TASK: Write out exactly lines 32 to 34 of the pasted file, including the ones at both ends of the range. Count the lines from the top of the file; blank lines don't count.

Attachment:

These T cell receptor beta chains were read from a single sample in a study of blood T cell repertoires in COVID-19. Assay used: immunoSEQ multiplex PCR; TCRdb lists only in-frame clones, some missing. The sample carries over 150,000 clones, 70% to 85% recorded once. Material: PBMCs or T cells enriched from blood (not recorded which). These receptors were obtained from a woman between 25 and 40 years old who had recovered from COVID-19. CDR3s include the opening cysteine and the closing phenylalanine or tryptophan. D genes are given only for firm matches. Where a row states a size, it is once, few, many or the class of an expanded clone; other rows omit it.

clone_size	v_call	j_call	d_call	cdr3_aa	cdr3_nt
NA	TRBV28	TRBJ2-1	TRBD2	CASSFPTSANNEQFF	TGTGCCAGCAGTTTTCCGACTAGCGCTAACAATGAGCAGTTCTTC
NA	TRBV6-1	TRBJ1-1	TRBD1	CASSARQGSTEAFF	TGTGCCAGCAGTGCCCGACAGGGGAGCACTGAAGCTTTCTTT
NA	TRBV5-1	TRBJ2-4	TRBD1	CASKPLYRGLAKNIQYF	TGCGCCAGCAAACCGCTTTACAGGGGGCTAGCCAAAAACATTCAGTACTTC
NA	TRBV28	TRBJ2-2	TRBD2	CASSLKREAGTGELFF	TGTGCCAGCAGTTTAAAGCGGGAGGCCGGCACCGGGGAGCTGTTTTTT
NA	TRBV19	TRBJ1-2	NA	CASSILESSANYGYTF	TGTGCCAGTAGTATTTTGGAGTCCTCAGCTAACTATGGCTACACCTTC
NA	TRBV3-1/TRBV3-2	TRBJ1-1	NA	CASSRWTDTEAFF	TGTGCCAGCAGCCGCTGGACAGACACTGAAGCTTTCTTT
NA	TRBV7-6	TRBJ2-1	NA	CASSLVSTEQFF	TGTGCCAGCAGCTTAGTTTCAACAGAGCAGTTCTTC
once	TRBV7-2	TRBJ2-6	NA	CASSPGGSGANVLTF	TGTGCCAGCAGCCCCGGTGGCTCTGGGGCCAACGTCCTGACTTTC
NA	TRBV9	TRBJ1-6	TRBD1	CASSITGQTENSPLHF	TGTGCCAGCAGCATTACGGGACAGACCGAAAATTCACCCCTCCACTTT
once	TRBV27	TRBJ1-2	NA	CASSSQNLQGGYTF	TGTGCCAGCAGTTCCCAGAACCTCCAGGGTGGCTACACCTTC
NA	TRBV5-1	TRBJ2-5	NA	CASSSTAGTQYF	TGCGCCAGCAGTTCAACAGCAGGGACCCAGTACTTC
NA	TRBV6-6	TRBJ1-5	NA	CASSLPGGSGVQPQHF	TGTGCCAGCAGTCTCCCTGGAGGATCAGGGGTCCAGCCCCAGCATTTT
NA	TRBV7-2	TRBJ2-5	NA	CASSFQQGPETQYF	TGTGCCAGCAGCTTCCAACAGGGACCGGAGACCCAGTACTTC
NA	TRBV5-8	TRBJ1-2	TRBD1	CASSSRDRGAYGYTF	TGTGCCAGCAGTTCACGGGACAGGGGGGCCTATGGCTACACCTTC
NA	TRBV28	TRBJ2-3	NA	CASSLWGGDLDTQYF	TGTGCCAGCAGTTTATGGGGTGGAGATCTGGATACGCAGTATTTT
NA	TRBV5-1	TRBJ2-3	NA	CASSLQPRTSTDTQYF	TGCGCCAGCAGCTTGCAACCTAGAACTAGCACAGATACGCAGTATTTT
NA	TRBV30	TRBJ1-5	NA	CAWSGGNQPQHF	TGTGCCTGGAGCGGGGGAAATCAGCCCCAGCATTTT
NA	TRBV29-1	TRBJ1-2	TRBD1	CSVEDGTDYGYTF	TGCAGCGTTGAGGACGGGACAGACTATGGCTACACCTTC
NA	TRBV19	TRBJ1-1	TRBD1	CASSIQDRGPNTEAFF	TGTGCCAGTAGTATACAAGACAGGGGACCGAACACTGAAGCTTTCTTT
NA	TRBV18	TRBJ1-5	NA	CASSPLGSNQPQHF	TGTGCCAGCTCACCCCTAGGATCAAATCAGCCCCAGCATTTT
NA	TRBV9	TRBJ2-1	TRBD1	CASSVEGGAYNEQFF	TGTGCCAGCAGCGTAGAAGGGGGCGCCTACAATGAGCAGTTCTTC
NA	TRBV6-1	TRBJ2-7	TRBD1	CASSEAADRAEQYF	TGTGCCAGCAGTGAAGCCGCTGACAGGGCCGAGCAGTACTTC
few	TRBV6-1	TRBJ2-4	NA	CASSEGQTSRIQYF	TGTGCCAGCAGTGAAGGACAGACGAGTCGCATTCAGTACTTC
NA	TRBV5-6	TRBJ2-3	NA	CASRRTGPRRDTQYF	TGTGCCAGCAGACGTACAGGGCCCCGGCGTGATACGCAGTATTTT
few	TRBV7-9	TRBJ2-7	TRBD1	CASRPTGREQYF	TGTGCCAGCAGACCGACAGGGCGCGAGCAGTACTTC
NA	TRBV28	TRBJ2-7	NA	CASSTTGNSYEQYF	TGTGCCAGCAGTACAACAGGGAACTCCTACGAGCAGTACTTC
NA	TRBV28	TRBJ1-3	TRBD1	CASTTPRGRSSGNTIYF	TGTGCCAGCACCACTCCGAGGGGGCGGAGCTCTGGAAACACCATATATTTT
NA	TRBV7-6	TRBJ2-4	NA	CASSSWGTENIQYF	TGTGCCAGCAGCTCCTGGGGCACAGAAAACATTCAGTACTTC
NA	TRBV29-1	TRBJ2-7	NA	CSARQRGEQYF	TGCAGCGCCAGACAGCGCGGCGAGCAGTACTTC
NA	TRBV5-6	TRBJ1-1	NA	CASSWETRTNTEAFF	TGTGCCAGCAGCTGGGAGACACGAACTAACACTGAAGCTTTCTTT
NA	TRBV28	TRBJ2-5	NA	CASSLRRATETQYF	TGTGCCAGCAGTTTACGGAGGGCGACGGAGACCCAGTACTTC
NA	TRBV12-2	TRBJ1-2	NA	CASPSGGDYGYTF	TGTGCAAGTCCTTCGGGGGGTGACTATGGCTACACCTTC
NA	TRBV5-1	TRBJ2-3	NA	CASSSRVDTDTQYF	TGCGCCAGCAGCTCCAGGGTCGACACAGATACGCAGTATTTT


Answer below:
NA	TRBV5-6	TRBJ1-1	NA	CASSWETRTNTEAFF	TGTGCCAGCAGCTGGGAGACACGAACTAACACTGAAGCTTTCTTT
NA	TRBV28	TRBJ2-5	NA	CASSLRRATETQYF	TGTGCCAGCAGTTTACGGAGGGCGACGGAGACCCAGTACTTC
NA	TRBV12-2	TRBJ1-2	NA	CASPSGGDYGYTF	TGTGCAAGTCCTTCGGGGGGTGACTATGGCTACACCTTC